Landscape Design in Ann Arbor, MI
During every landscape job I've done this year, the customer specified that they preferred the landscape to be low maintenance. While the most hassle free landscapes are probably lawn or "natural state" landscapes, this is not what people are usually looking for. Unfortunately, anytime there are garden beds, there will be some maintenance that accompanies them. There are ways of designing landscapes to minimize the amount of time and money it takes for upkeep though.
One of these methods is positioning shrubs in ways that allow them to grow to there mature size without becoming crowded and choosing varieties that have visually pleasing natural growth habits. Evergreen hedges made up of yews or boxwoods look great, but come July most people don't want to spend a weekend manicuring a yard full of hedges.
Another way of saving time on landscaping is choosing native and other low water needs plants. Native plants and plants from similar regions have adapted to our natural rain fall amounts. While plants like Annabelle Hydrangeas might be flopped over after a dry week, native flowers like Black Eyed Susans will continue to flower and thrive after weeks without a heavy rain.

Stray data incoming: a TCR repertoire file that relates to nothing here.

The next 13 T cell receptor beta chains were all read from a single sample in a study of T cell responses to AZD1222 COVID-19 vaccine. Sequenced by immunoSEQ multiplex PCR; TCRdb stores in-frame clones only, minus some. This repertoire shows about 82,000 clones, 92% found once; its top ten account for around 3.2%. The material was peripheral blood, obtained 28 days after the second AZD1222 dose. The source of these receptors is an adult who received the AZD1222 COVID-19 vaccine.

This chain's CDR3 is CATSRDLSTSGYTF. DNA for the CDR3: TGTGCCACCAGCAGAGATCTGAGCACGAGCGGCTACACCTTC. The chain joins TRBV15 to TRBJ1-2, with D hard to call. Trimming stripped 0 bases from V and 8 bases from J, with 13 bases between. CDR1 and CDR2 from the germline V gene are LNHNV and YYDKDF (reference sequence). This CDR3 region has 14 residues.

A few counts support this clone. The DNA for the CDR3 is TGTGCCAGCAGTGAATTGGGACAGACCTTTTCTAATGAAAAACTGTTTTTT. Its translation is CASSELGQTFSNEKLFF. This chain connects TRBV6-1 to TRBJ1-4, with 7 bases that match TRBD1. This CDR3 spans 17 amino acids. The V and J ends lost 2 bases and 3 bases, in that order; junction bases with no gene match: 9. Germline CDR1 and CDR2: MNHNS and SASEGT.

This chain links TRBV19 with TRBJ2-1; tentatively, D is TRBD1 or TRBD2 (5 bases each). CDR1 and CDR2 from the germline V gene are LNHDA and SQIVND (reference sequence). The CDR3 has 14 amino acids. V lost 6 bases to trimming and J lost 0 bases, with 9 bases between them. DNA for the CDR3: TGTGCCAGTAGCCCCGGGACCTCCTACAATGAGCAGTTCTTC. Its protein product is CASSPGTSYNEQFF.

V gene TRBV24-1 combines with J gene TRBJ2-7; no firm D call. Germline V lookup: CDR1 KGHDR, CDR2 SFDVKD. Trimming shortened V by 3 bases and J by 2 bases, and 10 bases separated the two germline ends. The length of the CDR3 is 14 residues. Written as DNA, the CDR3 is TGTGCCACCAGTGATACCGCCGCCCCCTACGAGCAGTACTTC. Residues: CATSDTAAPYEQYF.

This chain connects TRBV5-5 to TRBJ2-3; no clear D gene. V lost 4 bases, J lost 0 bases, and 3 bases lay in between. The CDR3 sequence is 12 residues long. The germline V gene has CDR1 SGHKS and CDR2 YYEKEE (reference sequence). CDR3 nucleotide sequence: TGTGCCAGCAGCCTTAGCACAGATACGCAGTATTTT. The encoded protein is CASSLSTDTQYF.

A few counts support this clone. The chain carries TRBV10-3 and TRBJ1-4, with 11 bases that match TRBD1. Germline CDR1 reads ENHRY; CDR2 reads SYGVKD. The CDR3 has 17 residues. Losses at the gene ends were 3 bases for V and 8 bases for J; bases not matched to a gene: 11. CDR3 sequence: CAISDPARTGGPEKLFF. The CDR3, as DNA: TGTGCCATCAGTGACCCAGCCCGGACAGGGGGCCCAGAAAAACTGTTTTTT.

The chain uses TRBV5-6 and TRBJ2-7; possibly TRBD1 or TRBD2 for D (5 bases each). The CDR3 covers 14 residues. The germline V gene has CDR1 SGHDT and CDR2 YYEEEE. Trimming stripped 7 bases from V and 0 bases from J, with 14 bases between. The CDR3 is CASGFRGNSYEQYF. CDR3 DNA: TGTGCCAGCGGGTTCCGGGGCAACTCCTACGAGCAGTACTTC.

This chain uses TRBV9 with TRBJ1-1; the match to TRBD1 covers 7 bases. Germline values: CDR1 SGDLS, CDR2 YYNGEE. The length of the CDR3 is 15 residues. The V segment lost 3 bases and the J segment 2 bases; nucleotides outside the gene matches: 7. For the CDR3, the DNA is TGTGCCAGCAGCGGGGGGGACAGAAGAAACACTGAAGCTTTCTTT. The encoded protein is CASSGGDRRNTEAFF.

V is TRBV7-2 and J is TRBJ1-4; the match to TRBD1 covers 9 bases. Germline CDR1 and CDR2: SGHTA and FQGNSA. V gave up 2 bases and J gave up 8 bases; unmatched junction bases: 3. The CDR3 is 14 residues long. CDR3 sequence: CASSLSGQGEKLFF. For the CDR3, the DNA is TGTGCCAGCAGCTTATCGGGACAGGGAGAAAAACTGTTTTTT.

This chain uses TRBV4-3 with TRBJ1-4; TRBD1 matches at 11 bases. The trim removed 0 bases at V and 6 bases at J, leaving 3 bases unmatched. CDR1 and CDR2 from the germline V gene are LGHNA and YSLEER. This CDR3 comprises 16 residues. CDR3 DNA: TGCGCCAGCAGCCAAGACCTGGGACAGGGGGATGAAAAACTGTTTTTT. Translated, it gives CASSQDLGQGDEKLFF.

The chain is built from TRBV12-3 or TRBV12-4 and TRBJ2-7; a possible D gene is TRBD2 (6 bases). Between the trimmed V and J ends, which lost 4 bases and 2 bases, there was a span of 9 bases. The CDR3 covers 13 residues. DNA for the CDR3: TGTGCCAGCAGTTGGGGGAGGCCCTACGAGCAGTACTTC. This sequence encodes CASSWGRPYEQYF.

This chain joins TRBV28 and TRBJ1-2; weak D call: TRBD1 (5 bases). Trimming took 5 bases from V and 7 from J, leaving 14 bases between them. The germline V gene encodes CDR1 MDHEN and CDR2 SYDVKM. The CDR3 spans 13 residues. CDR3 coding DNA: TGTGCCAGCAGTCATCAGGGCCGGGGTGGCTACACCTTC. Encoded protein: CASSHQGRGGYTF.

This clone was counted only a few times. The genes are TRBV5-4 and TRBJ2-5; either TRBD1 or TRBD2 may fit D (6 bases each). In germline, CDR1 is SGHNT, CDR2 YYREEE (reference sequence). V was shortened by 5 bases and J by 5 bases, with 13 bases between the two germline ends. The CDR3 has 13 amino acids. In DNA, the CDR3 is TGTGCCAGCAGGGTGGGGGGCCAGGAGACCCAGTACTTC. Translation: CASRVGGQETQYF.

A great option for low maintenance landscaping is the use of stones to create points of interest. While it might be more work to get a large rock into the garden, once it's in place, it's not going anywhere. Stones don't need to be watered or pruned. They are virtually maintenance free.
If you're starting a new garden or even changing an existing one, taking into consideration shape, size and water needs will allow your garden to mature into its space without much help. Utilizing more permanent garden elements can add some maintenance free focal points. With a little bit of planning and straying from some of the more traditional ideas of what a landscape should be, you can have more time to enjoy your summer.
3/16/2023 02:04:40 am
Wow, this is really creative. Low Maintenance Landscape Design is an innovative approach to the traditional landscaping process, which seeks to reduce the amount of time and energy expended on upkeep while still allowing for aesthetic appeal. This method involves a strategic focus on select species that are inherently resilient instead of relying heavily on fertilizers and other labour-intensive efforts. Utilising plants that are low in fertility requirements and prone to self-regeneration can result in a landscape that requires minimal intervention from its owners over time. I'm hoping you'll provide any relevant updates.
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